Nobody wants to be paid too little, but it’s not always obvious when you are. After all, it’s unlikely that your employer will publicly state that you deserve to be paid more than they are. Fortunately, there are several ways to determine whether or not you’re getting fair pay in this day and age.
In contrast to decades past, there is a wealth of knowledge available online that can assist you in determining your market value. You can also ask some serious questions yourself before turning to your colleagues. Regardless of the path you choose, there are some steps you can take to determine whether you’re underpaid. This blog discusses how to know if you are getting fair pay.
How to Know If You are not Paid Fairly?
You can log on to an online salary calculator site to check the average salary for your position. This will give you an idea of whether you are underpaid or not. You’re not getting the right salary if your salary is lower than the online data average. Below are some steps by which you can know whether you are getting a fair salary or not.
Steps to Know If You Are Getting Paid Fairly
1. If you see job openings for positions that are comparable to yours and pay roughly the same as what you do now, you are being paid fairly. If every job posting you come across pays significantly more than your salary or wages, you are not being paid fairly.
2. You are only paid fairly if you are employed in a position that allows you to choose how much overtime you work and are classified as exempt (salaried, not eligible for overtime). You are not being paid fairly if you are required to put in a lot of overtime hours but have no say in the matter, no control over the workload, and so on.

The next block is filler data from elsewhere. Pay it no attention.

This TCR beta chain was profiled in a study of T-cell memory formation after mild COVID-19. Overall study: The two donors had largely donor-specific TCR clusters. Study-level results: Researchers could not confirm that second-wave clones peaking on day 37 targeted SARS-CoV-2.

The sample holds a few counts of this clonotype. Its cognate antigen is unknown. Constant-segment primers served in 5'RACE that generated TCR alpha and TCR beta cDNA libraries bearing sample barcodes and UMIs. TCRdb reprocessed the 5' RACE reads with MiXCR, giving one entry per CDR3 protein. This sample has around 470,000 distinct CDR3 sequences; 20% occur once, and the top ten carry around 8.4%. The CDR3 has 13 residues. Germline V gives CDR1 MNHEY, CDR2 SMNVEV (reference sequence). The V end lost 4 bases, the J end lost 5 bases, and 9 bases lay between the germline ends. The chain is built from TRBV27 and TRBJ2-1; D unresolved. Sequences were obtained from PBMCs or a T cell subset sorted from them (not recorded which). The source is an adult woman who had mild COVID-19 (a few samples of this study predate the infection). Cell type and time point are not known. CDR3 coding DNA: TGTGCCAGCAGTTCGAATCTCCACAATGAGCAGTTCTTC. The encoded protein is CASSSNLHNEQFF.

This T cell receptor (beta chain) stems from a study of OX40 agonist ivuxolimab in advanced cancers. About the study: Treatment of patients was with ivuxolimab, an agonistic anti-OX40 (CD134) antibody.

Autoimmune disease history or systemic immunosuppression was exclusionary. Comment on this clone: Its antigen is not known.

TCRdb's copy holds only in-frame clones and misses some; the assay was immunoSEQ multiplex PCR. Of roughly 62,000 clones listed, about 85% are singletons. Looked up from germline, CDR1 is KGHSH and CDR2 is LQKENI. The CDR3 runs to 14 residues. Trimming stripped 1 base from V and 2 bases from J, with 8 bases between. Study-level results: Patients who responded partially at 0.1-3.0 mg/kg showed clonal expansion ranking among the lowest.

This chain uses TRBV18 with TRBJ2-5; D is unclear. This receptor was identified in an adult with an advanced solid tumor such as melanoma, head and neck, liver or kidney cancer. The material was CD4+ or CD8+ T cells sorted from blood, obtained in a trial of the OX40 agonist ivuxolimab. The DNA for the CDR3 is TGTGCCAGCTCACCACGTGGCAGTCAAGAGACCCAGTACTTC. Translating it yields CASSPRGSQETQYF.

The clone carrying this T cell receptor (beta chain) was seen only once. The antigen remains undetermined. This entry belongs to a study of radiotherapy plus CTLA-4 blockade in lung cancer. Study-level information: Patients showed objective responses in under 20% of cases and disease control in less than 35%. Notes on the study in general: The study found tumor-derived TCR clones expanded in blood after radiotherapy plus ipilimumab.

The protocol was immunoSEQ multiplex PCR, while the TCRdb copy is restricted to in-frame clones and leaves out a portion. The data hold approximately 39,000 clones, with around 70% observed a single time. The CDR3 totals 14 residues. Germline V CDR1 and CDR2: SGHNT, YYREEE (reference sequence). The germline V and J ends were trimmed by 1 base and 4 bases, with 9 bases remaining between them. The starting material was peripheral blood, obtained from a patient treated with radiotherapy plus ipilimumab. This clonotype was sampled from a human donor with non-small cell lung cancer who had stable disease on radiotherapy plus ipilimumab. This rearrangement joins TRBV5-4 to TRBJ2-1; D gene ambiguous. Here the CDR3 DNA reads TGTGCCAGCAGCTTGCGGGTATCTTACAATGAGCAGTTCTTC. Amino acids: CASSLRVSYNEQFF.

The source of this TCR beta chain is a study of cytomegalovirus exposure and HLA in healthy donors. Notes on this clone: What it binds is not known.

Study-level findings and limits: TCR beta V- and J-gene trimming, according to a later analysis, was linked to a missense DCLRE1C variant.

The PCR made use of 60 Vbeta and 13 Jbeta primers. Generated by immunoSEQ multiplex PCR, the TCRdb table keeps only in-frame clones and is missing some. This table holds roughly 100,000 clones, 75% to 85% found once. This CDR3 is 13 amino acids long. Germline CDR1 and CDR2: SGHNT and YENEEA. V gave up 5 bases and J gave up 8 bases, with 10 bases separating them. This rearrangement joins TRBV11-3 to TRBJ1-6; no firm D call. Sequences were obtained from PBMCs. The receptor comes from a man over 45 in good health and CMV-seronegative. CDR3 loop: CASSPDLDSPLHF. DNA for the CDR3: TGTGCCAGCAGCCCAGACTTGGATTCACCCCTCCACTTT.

3. If you have benefits (such as health insurance, dental coverage, paid time off, etc.) that significantly impact your pay and that, when combined with your salary, provide you with a fair total compensation package, you are being paid fairly. If you don’t have access to essential employee benefits, but your pay doesn’t make up for it, you’re not being paid fairly.
4. If you and your boss discuss your compensation when your role significantly changes, you are being paid fairly. If you keep taking on more and more work and responsibility while your pay remains the same, you are not being paid fairly.
5. You’re physically fit. If you and your manager have a shared vision for what your career advancement could look like—with estimated timelines and compensation targets—and you and your manager discuss your role and career progress at least once a year.
You are undervalued if your boss only gives you a small raise (if any) once a year, and there is no other discussion about your career path or pay.
4 Ways to Find If You are Being Underpaid
1. Contact a Recruiter
Even if you’re not ready to quit your job, schedule an informational interview to pick a recruiter’s brain about what’s going on in the job market. Here are some pointers to consider if you decide to go this route:
1. Cast a wide net: Recruiting is a relationship business, and most companies use the same one or two recruitment agencies to find candidates. You’ll get a more accurate picture of your worth if you contact a few different agencies (or other options).
2. Inquire about the last three positions filled by the recruiters: What were the candidate’s qualifications? What did they seek in terms of remuneration, and what did they receive? Were there any mitigating factors that contributed to this?
3. Update your resume: Before your meetings, update your resume and ask the recruiters for suggestions on how to improve it. Hey, while you’re there, you might as well!
Unions exist in some industries to advocate for their members and ensure employers pay them a fair wage. However, most candidates do not have access to this resource. However, you have access to networking organizations within your industry that can serve the same purpose.
Some of these organizations charge a fee, while others are free, but many provide guides to average salary ranges that are goldmines of information. Almost every group will also offer opportunities for members to share information and support one another.
3. Job Boards
One of the best ways to determine if you’re being underpaid is to look at what other companies are paying people with similar experience and skill sets. It can be challenging to gather accurate data on general job boards(most postings state the elusive “depends on experience”). Still, if you use industry-specific sites, you’ll better understand the opportunities available.